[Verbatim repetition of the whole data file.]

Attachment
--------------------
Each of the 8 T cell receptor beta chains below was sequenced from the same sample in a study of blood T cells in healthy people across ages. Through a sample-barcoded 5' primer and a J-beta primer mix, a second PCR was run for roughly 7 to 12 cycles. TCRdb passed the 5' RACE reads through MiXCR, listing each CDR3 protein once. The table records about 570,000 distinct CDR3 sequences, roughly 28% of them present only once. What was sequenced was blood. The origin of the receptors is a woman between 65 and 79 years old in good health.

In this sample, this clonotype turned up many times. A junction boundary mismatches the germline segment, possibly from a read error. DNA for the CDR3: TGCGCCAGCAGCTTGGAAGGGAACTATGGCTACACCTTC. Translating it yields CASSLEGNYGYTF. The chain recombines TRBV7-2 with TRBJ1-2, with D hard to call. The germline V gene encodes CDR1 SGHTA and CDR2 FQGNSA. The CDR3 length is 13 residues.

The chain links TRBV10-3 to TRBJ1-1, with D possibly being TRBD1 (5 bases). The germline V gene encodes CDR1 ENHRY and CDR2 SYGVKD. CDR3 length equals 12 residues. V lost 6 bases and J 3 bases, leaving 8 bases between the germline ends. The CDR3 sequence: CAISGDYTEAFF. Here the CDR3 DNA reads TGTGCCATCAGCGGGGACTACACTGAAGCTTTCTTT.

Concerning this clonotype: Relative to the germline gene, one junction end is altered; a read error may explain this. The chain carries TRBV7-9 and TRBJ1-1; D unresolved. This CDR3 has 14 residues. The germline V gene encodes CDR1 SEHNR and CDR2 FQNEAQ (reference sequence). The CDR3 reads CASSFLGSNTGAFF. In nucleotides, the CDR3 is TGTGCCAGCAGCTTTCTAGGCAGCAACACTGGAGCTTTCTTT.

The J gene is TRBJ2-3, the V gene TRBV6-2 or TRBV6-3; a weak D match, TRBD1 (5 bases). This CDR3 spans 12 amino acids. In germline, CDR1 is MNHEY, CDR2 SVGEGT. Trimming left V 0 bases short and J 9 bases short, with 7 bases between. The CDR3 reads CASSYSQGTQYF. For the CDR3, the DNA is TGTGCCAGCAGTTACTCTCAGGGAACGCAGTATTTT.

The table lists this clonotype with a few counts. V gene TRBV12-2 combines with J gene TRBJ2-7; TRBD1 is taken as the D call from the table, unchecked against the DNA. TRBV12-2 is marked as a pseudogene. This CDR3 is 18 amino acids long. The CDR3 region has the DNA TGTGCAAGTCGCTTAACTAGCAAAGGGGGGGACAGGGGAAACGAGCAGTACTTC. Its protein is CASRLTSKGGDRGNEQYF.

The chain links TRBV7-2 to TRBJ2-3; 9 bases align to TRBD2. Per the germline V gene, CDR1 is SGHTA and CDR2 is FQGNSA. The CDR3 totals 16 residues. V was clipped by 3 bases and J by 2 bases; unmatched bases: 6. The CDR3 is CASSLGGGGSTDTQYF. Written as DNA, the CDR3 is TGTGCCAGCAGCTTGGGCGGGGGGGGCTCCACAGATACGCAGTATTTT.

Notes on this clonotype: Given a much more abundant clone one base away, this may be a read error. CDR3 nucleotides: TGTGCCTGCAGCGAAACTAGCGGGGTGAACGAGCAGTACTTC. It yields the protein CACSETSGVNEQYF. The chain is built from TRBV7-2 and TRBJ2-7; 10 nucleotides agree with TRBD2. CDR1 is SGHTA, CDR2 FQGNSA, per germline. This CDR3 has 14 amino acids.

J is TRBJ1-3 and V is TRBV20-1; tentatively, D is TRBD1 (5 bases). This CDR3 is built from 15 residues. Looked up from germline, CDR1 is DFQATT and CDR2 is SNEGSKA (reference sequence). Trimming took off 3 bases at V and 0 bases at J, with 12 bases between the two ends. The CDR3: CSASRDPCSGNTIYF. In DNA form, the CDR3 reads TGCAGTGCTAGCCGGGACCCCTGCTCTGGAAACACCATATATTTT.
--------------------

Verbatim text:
Each of the 8 T cell receptor beta chains below was sequenced from the same sample in a study of blood T cells in healthy people across ages. Through a sample-barcoded 5' primer and a J-beta primer mix, a second PCR was run for roughly 7 to 12 cycles. TCRdb passed the 5' RACE reads through MiXCR, listing each CDR3 protein once. The table records about 570,000 distinct CDR3 sequences, roughly 28% of them present only once. What was sequenced was blood. The origin of the receptors is a woman between 65 and 79 years old in good health.

In this sample, this clonotype turned up many times. A junction boundary mismatches the germline segment, possibly from a read error. DNA for the CDR3: TGCGCCAGCAGCTTGGAAGGGAACTATGGCTACACCTTC. Translating it yields CASSLEGNYGYTF. The chain recombines TRBV7-2 with TRBJ1-2, with D hard to call. The germline V gene encodes CDR1 SGHTA and CDR2 FQGNSA. The CDR3 length is 13 residues.

The chain links TRBV10-3 to TRBJ1-1, with D possibly being TRBD1 (5 bases). The germline V gene encodes CDR1 ENHRY and CDR2 SYGVKD. CDR3 length equals 12 residues. V lost 6 bases and J 3 bases, leaving 8 bases between the germline ends. The CDR3 sequence: CAISGDYTEAFF. Here the CDR3 DNA reads TGTGCCATCAGCGGGGACTACACTGAAGCTTTCTTT.

Concerning this clonotype: Relative to the germline gene, one junction end is altered; a read error may explain this. The chain carries TRBV7-9 and TRBJ1-1; D unresolved. This CDR3 has 14 residues. The germline V gene encodes CDR1 SEHNR and CDR2 FQNEAQ (reference sequence). The CDR3 reads CASSFLGSNTGAFF. In nucleotides, the CDR3 is TGTGCCAGCAGCTTTCTAGGCAGCAACACTGGAGCTTTCTTT.

The J gene is TRBJ2-3, the V gene TRBV6-2 or TRBV6-3; a weak D match, TRBD1 (5 bases). This CDR3 spans 12 amino acids. In germline, CDR1 is MNHEY, CDR2 SVGEGT. Trimming left V 0 bases short and J 9 bases short, with 7 bases between. The CDR3 reads CASSYSQGTQYF. For the CDR3, the DNA is TGTGCCAGCAGTTACTCTCAGGGAACGCAGTATTTT.

The table lists this clonotype with a few counts. V gene TRBV12-2 combines with J gene TRBJ2-7; TRBD1 is taken as the D call from the table, unchecked against the DNA. TRBV12-2 is marked as a pseudogene. This CDR3 is 18 amino acids long. The CDR3 region has the DNA TGTGCAAGTCGCTTAACTAGCAAAGGGGGGGACAGGGGAAACGAGCAGTACTTC. Its protein is CASRLTSKGGDRGNEQYF.

The chain links TRBV7-2 to TRBJ2-3; 9 bases align to TRBD2. Per the germline V gene, CDR1 is SGHTA and CDR2 is FQGNSA. The CDR3 totals 16 residues. V was clipped by 3 bases and J by 2 bases; unmatched bases: 6. The CDR3 is CASSLGGGGSTDTQYF. Written as DNA, the CDR3 is TGTGCCAGCAGCTTGGGCGGGGGGGGCTCCACAGATACGCAGTATTTT.

Notes on this clonotype: Given a much more abundant clone one base away, this may be a read error. CDR3 nucleotides: TGTGCCTGCAGCGAAACTAGCGGGGTGAACGAGCAGTACTTC. It yields the protein CACSETSGVNEQYF. The chain is built from TRBV7-2 and TRBJ2-7; 10 nucleotides agree with TRBD2. CDR1 is SGHTA, CDR2 FQGNSA, per germline. This CDR3 has 14 amino acids.

J is TRBJ1-3 and V is TRBV20-1; tentatively, D is TRBD1 (5 bases). This CDR3 is built from 15 residues. Looked up from germline, CDR1 is DFQATT and CDR2 is SNEGSKA (reference sequence). Trimming took off 3 bases at V and 0 bases at J, with 12 bases between the two ends. The CDR3: CSASRDPCSGNTIYF. In DNA form, the CDR3 reads TGCAGTGCTAGCCGGGACCCCTGCTCTGGAAACACCATATATTTT.